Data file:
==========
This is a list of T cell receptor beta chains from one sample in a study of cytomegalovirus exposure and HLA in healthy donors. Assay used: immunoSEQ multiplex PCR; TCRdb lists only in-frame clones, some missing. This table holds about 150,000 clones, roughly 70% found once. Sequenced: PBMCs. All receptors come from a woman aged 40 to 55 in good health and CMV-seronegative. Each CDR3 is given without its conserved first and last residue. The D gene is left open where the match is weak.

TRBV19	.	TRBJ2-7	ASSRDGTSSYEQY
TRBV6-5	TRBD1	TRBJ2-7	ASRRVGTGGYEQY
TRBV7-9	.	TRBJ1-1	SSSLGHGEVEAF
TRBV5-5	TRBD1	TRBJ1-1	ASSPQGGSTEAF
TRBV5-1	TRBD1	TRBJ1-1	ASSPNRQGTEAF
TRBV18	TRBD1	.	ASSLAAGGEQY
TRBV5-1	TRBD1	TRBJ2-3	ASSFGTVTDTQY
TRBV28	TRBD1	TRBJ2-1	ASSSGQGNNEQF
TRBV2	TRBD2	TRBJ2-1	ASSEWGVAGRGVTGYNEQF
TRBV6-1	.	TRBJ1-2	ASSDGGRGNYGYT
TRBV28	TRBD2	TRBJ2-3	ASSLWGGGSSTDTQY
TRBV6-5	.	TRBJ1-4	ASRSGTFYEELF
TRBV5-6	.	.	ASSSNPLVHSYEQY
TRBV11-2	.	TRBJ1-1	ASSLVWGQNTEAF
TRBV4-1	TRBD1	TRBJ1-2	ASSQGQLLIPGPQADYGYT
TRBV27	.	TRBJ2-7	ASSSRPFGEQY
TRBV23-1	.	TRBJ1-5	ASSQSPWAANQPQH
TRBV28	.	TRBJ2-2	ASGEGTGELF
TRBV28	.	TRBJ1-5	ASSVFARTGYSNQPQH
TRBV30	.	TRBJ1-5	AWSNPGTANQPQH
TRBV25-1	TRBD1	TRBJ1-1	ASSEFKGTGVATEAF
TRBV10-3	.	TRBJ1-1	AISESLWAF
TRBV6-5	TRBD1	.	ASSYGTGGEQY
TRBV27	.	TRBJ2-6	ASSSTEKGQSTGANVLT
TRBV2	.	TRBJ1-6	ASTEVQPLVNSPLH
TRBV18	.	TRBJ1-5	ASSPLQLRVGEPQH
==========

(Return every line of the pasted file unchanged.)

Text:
This is a list of T cell receptor beta chains from one sample in a study of cytomegalovirus exposure and HLA in healthy donors. Assay used: immunoSEQ multiplex PCR; TCRdb lists only in-frame clones, some missing. This table holds about 150,000 clones, roughly 70% found once. Sequenced: PBMCs. All receptors come from a woman aged 40 to 55 in good health and CMV-seronegative. Each CDR3 is given without its conserved first and last residue. The D gene is left open where the match is weak.

TRBV19	.	TRBJ2-7	ASSRDGTSSYEQY
TRBV6-5	TRBD1	TRBJ2-7	ASRRVGTGGYEQY
TRBV7-9	.	TRBJ1-1	SSSLGHGEVEAF
TRBV5-5	TRBD1	TRBJ1-1	ASSPQGGSTEAF
TRBV5-1	TRBD1	TRBJ1-1	ASSPNRQGTEAF
TRBV18	TRBD1	.	ASSLAAGGEQY
TRBV5-1	TRBD1	TRBJ2-3	ASSFGTVTDTQY
TRBV28	TRBD1	TRBJ2-1	ASSSGQGNNEQF
TRBV2	TRBD2	TRBJ2-1	ASSEWGVAGRGVTGYNEQF
TRBV6-1	.	TRBJ1-2	ASSDGGRGNYGYT
TRBV28	TRBD2	TRBJ2-3	ASSLWGGGSSTDTQY
TRBV6-5	.	TRBJ1-4	ASRSGTFYEELF
TRBV5-6	.	.	ASSSNPLVHSYEQY
TRBV11-2	.	TRBJ1-1	ASSLVWGQNTEAF
TRBV4-1	TRBD1	TRBJ1-2	ASSQGQLLIPGPQADYGYT
TRBV27	.	TRBJ2-7	ASSSRPFGEQY
TRBV23-1	.	TRBJ1-5	ASSQSPWAANQPQH
TRBV28	.	TRBJ2-2	ASGEGTGELF
TRBV28	.	TRBJ1-5	ASSVFARTGYSNQPQH
TRBV30	.	TRBJ1-5	AWSNPGTANQPQH
TRBV25-1	TRBD1	TRBJ1-1	ASSEFKGTGVATEAF
TRBV10-3	.	TRBJ1-1	AISESLWAF
TRBV6-5	TRBD1	.	ASSYGTGGEQY
TRBV27	.	TRBJ2-6	ASSSTEKGQSTGANVLT
TRBV2	.	TRBJ1-6	ASTEVQPLVNSPLH
TRBV18	.	TRBJ1-5	ASSPLQLRVGEPQH